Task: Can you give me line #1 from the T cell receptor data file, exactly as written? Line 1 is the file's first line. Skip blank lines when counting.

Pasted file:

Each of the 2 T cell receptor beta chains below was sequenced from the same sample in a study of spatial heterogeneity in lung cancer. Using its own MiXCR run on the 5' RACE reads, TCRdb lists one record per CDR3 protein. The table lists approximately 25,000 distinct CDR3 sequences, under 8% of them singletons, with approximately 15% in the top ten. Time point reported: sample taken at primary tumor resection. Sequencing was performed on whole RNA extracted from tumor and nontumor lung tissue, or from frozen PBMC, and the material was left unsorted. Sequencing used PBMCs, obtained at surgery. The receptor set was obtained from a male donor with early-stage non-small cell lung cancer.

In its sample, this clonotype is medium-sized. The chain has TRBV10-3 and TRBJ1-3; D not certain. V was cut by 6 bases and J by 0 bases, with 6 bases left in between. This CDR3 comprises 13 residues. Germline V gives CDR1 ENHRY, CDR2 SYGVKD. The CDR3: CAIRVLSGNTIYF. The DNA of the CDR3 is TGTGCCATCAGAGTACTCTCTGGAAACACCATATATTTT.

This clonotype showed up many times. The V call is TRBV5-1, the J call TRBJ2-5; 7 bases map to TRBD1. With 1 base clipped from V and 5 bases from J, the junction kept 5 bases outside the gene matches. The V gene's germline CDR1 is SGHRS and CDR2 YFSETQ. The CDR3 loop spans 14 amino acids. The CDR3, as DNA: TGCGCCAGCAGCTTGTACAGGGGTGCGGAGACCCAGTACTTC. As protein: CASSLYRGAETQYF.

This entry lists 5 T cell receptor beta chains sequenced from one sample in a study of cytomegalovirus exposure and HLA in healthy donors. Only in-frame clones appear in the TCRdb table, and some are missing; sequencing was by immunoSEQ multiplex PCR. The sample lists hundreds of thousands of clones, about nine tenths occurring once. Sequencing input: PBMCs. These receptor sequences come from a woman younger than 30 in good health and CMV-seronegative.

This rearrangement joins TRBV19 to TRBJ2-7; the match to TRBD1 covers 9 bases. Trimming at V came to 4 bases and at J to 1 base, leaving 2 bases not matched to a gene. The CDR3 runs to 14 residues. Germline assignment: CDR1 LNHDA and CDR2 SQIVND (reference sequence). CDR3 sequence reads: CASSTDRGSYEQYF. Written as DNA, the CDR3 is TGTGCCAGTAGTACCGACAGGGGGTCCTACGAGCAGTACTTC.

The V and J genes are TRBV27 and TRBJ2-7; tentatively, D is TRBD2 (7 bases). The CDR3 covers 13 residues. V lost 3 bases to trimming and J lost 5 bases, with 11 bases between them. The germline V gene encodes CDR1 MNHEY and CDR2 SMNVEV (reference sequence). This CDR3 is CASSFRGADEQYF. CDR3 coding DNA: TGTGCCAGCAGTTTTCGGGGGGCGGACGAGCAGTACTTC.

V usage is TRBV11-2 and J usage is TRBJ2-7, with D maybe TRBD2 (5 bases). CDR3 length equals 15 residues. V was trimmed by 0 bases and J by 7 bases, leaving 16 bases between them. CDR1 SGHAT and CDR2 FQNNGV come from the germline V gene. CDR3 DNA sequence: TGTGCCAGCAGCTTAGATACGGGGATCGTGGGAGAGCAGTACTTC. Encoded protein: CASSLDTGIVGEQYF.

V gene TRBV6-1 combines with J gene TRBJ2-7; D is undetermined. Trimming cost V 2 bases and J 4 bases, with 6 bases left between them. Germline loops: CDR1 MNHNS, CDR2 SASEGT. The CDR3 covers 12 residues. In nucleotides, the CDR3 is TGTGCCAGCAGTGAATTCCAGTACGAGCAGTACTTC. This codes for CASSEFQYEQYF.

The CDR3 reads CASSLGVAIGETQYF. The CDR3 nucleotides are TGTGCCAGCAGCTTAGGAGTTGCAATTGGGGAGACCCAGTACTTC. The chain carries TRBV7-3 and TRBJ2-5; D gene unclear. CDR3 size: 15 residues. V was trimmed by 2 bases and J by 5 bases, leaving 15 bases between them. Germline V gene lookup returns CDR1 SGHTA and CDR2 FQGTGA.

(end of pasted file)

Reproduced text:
Each of the 2 T cell receptor beta chains below was sequenced from the same sample in a study of spatial heterogeneity in lung cancer. Using its own MiXCR run on the 5' RACE reads, TCRdb lists one record per CDR3 protein. The table lists approximately 25,000 distinct CDR3 sequences, under 8% of them singletons, with approximately 15% in the top ten. Time point reported: sample taken at primary tumor resection. Sequencing was performed on whole RNA extracted from tumor and nontumor lung tissue, or from frozen PBMC, and the material was left unsorted. Sequencing used PBMCs, obtained at surgery. The receptor set was obtained from a male donor with early-stage non-small cell lung cancer.